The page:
No one else in Chihuahua published that information. Most of the local media had learned to keep quiet during the governorship of César Duarte Jáquez, whom Miroslava was investigating for his enrichment and his links to organized crime. The information about her inquiries into Duarte’s connections was revealed during the first hearing against the prime suspect of her murder in December 2017.
Exactly 31 days later, while she went about her daily routine that included taking her son to his high school, a man stopped beside her car’s door and shot her eight times.
The investigation conducted by the Chihuahua state prosecutor’s office was eventually taken over by the Specialized Division on Crimes Against the Freedom of Expression (FEADLE) of the Federal Prosecutor General’s office a year later. These investigations suggest that the mastermind behind her killing was Juan Carlos Moreno Ochoa, a.k.a. El Larry, a man identified as a lieutenant of Los Salazar or Los Salalzares or the Gente Nueva Salazar, who is currently awaiting trial.
No member of the Salazar family, however, has been implicated in the crime. Neither has any politician.
In the first hearing of Moreno Ochoa’s trial on December 27, 2017, the state prosecutor unveiled an audio recording that experts from that office claim to have found in the home of the man who drove the triggerman to Miroslava’s house in a grey Malibu on the day of her death. The driver was a student from Chínipas, who was a relative of the Salazar and is currently a fugitive. The alleged hitman was later murdered.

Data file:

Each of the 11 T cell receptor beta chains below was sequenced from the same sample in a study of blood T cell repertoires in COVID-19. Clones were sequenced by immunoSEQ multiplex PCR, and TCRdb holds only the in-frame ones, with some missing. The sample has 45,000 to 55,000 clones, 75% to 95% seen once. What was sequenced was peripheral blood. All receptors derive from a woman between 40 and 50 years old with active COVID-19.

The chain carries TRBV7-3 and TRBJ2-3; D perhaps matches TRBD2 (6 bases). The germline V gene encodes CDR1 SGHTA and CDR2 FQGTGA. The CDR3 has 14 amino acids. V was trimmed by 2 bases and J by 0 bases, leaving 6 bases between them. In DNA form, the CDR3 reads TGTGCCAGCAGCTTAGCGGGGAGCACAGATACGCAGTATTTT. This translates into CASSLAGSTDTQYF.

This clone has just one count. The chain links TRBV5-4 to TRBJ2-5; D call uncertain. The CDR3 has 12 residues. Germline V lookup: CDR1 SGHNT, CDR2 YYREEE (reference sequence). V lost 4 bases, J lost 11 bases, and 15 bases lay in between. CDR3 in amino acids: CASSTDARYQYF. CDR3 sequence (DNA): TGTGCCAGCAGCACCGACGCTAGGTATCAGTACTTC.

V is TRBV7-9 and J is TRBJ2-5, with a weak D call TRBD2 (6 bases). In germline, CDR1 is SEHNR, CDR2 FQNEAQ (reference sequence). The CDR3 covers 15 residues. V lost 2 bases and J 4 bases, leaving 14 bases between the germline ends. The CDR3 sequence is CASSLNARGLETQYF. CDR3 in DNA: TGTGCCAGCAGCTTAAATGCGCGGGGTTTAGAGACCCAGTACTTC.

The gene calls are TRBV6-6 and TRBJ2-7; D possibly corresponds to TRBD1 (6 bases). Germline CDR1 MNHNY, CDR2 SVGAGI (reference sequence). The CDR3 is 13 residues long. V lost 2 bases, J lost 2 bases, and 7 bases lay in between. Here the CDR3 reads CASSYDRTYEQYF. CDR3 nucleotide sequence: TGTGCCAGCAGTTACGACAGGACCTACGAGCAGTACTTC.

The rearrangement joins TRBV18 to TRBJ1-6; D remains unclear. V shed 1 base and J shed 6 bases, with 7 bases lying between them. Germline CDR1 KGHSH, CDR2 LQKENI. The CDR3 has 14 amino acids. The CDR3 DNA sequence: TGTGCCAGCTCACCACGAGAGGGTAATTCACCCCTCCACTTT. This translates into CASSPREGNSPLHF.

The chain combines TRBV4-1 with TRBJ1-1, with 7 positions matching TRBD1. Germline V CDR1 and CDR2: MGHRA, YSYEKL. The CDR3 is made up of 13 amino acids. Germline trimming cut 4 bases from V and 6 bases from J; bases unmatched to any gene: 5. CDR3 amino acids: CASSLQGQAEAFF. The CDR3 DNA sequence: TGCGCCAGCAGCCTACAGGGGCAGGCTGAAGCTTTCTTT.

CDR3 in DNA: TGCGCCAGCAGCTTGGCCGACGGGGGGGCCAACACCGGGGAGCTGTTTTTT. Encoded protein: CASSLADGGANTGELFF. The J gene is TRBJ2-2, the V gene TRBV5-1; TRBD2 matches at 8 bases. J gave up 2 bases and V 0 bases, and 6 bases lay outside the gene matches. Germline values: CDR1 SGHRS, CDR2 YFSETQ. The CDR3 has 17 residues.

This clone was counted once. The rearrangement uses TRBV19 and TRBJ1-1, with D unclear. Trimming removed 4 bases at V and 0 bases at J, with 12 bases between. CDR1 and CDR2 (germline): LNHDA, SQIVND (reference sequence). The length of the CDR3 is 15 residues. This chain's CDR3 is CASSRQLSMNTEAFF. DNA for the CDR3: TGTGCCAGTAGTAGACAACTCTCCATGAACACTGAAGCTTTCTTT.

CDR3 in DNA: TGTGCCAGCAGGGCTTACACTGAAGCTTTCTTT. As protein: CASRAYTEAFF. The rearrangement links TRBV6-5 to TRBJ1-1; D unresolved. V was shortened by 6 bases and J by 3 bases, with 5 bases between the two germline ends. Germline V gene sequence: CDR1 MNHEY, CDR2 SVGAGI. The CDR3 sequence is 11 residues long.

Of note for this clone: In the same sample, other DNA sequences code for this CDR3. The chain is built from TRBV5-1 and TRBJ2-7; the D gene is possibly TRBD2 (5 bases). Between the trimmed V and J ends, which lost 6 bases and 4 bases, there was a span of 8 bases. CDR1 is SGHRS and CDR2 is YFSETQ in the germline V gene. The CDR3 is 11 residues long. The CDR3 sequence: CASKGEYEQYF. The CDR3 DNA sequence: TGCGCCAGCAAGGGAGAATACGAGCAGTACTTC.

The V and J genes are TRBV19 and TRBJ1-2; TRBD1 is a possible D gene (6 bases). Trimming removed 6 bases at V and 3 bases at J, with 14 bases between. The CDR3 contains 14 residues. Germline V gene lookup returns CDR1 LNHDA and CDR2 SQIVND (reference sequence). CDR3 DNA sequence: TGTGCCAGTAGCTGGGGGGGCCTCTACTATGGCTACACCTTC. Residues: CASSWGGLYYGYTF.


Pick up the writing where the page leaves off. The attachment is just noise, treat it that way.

In the audio recording, which was found on the hard drive of a black VAIO laptop, someone asks Miroslava to reveal her sources for the story on the Chínipas mayoral race. An angry Miroslava responded with the strong character for which she was known that she was the only source because she was from Chínipas, and that her relatives had also told her that publishing the article would be dangerous.
The courtroom heard the following transcription of the audio recording:
Miroslava Breach (MB): Hello?
Man: Hello, Miroslava. How are you?
MB: What’s up?
Man: Listen, I have to talk to you about figuring out how you can help us. There are people in the party there in [inaudible].